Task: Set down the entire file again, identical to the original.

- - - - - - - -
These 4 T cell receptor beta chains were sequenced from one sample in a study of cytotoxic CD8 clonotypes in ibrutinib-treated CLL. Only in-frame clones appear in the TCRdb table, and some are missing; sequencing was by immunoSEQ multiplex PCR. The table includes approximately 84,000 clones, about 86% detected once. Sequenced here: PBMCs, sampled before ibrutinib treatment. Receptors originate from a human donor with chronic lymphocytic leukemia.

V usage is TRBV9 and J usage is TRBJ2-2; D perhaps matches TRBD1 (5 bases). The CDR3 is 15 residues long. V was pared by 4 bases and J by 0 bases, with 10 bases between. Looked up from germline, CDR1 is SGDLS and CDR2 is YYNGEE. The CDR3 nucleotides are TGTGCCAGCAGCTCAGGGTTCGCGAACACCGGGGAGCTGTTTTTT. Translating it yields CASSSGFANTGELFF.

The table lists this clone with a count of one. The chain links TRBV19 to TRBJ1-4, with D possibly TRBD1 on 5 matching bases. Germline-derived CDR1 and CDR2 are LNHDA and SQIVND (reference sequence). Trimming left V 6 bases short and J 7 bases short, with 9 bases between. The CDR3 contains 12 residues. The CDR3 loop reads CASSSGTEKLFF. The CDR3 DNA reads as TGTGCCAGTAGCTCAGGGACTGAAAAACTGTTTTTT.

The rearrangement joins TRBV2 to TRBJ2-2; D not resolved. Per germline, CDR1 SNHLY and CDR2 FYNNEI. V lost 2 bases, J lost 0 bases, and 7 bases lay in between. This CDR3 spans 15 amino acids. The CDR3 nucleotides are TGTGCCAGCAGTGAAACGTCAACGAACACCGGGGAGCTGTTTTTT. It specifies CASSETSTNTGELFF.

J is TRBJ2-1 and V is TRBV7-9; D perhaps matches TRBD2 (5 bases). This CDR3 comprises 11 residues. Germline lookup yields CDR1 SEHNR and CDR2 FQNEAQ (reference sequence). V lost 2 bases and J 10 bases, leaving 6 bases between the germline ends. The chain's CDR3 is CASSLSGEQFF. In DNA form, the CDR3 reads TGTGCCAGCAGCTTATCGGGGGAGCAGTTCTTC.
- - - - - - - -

These 4 T cell receptor beta chains were sequenced from one sample in a study of cytotoxic CD8 clonotypes in ibrutinib-treated CLL. Only in-frame clones appear in the TCRdb table, and some are missing; sequencing was by immunoSEQ multiplex PCR. The table includes approximately 84,000 clones, about 86% detected once. Sequenced here: PBMCs, sampled before ibrutinib treatment. Receptors originate from a human donor with chronic lymphocytic leukemia.

V usage is TRBV9 and J usage is TRBJ2-2; D perhaps matches TRBD1 (5 bases). The CDR3 is 15 residues long. V was pared by 4 bases and J by 0 bases, with 10 bases between. Looked up from germline, CDR1 is SGDLS and CDR2 is YYNGEE. The CDR3 nucleotides are TGTGCCAGCAGCTCAGGGTTCGCGAACACCGGGGAGCTGTTTTTT. Translating it yields CASSSGFANTGELFF.

The table lists this clone with a count of one. The chain links TRBV19 to TRBJ1-4, with D possibly TRBD1 on 5 matching bases. Germline-derived CDR1 and CDR2 are LNHDA and SQIVND (reference sequence). Trimming left V 6 bases short and J 7 bases short, with 9 bases between. The CDR3 contains 12 residues. The CDR3 loop reads CASSSGTEKLFF. The CDR3 DNA reads as TGTGCCAGTAGCTCAGGGACTGAAAAACTGTTTTTT.

The rearrangement joins TRBV2 to TRBJ2-2; D not resolved. Per germline, CDR1 SNHLY and CDR2 FYNNEI. V lost 2 bases, J lost 0 bases, and 7 bases lay in between. This CDR3 spans 15 amino acids. The CDR3 nucleotides are TGTGCCAGCAGTGAAACGTCAACGAACACCGGGGAGCTGTTTTTT. It specifies CASSETSTNTGELFF.

J is TRBJ2-1 and V is TRBV7-9; D perhaps matches TRBD2 (5 bases). This CDR3 comprises 11 residues. Germline lookup yields CDR1 SEHNR and CDR2 FQNEAQ (reference sequence). V lost 2 bases and J 10 bases, leaving 6 bases between the germline ends. The chain's CDR3 is CASSLSGEQFF. In DNA form, the CDR3 reads TGTGCCAGCAGCTTATCGGGGGAGCAGTTCTTC.